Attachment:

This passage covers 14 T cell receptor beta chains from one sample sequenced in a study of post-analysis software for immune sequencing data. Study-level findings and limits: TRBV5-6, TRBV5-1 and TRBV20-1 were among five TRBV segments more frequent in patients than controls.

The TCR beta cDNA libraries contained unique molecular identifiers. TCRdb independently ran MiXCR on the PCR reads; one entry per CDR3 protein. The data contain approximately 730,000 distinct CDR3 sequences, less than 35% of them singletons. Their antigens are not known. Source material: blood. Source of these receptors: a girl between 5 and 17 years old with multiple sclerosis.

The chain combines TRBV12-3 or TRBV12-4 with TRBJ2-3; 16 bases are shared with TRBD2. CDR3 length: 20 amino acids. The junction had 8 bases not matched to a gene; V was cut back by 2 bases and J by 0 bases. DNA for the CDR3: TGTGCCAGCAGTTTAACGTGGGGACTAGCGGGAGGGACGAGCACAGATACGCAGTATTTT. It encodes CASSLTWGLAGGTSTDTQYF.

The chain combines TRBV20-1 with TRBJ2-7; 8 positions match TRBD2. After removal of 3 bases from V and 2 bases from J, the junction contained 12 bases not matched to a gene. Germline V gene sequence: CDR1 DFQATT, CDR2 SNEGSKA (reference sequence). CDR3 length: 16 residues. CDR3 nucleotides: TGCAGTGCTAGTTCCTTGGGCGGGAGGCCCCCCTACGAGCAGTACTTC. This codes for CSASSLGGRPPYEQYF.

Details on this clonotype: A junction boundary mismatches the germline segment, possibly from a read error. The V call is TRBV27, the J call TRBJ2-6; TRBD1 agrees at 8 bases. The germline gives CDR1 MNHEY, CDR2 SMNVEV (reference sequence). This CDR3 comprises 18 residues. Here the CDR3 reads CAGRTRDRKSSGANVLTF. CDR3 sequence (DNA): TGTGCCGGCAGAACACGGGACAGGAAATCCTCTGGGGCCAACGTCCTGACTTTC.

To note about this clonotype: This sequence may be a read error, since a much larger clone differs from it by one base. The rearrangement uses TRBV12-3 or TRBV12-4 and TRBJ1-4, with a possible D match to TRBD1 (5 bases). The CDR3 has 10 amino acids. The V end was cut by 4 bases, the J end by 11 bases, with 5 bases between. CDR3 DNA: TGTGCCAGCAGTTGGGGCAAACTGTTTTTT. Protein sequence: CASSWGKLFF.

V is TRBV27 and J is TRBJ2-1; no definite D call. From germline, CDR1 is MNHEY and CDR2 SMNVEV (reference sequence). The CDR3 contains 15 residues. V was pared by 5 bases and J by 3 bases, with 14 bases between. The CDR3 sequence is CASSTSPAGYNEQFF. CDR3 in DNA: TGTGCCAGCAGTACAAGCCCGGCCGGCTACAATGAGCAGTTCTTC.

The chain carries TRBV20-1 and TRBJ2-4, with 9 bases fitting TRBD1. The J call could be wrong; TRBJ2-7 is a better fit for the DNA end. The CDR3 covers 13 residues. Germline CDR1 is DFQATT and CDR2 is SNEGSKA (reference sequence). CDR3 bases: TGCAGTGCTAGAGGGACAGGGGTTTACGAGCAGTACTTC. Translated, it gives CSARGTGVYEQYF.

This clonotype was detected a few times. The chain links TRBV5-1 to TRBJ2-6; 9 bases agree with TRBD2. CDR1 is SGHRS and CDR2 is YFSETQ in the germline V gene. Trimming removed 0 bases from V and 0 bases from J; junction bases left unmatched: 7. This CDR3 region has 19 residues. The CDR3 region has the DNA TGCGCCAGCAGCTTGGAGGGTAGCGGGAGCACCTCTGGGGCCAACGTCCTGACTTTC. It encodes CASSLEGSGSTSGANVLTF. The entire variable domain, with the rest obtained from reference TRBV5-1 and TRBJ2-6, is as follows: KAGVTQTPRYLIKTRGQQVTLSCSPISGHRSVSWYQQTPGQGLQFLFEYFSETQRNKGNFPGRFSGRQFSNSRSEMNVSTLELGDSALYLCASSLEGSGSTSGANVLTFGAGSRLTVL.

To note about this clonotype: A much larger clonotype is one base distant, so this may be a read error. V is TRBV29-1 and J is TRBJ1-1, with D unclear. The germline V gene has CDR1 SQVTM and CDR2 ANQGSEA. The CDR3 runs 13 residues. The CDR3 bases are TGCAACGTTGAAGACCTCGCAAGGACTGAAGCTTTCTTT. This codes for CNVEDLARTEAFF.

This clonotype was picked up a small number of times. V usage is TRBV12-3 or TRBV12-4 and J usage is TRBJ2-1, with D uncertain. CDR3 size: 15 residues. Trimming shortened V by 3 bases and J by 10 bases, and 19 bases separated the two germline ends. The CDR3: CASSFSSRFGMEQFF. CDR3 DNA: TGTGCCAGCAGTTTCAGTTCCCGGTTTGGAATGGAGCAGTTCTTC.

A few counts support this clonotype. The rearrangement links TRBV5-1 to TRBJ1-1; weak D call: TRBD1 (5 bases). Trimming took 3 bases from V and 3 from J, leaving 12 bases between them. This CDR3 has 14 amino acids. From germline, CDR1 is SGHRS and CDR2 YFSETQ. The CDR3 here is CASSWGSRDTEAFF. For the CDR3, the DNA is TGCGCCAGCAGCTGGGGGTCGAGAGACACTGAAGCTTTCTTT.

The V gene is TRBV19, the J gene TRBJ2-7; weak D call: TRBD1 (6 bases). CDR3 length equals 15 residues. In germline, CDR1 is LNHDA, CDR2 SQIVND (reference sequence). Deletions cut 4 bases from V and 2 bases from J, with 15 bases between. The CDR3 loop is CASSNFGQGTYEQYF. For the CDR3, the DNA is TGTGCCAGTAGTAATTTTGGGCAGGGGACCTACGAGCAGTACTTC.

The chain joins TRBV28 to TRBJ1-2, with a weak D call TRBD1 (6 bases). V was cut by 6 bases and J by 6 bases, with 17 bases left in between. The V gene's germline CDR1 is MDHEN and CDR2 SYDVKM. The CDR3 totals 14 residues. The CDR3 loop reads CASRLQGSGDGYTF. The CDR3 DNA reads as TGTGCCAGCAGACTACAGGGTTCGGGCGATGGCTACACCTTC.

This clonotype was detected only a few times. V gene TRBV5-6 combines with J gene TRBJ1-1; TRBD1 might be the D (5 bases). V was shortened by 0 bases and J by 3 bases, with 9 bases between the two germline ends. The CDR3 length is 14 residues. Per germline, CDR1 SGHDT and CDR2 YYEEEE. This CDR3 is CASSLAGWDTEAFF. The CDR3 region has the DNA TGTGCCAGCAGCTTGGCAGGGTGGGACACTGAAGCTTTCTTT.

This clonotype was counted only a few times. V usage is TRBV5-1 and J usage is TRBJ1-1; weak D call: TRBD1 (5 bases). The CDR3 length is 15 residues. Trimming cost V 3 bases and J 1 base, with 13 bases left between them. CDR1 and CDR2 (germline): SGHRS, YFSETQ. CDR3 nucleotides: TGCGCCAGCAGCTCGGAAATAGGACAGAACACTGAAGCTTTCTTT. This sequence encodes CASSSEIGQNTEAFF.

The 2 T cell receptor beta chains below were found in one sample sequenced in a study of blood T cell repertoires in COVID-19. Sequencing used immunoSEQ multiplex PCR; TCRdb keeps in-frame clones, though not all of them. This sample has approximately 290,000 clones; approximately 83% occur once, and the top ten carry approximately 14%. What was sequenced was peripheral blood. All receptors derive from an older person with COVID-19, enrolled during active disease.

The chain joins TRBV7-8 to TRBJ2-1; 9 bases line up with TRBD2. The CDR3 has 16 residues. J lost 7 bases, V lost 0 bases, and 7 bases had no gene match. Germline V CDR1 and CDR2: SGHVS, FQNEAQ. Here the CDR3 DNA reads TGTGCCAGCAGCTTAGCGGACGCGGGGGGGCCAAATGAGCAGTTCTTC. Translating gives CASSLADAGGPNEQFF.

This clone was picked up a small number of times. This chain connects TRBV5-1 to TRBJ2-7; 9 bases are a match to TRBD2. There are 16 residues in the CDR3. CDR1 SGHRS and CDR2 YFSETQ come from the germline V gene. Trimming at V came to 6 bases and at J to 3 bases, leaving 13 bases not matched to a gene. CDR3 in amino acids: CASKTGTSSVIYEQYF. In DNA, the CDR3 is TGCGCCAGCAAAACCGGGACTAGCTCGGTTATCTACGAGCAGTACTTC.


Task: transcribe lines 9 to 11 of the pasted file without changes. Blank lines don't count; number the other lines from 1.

This clonotype was detected a few times. The chain links TRBV5-1 to TRBJ2-6; 9 bases agree with TRBD2. CDR1 is SGHRS and CDR2 is YFSETQ in the germline V gene. Trimming removed 0 bases from V and 0 bases from J; junction bases left unmatched: 7. This CDR3 region has 19 residues. The CDR3 region has the DNA TGCGCCAGCAGCTTGGAGGGTAGCGGGAGCACCTCTGGGGCCAACGTCCTGACTTTC. It encodes CASSLEGSGSTSGANVLTF. The entire variable domain, with the rest obtained from reference TRBV5-1 and TRBJ2-6, is as follows: KAGVTQTPRYLIKTRGQQVTLSCSPISGHRSVSWYQQTPGQGLQFLFEYFSETQRNKGNFPGRFSGRQFSNSRSEMNVSTLELGDSALYLCASSLEGSGSTSGANVLTFGAGSRLTVL.

To note about this clonotype: A much larger clonotype is one base distant, so this may be a read error. V is TRBV29-1 and J is TRBJ1-1, with D unclear. The germline V gene has CDR1 SQVTM and CDR2 ANQGSEA. The CDR3 runs 13 residues. The CDR3 bases are TGCAACGTTGAAGACCTCGCAAGGACTGAAGCTTTCTTT. This codes for CNVEDLARTEAFF.

This clonotype was picked up a small number of times. V usage is TRBV12-3 or TRBV12-4 and J usage is TRBJ2-1, with D uncertain. CDR3 size: 15 residues. Trimming shortened V by 3 bases and J by 10 bases, and 19 bases separated the two germline ends. The CDR3: CASSFSSRFGMEQFF. CDR3 DNA: TGTGCCAGCAGTTTCAGTTCCCGGTTTGGAATGGAGCAGTTCTTC.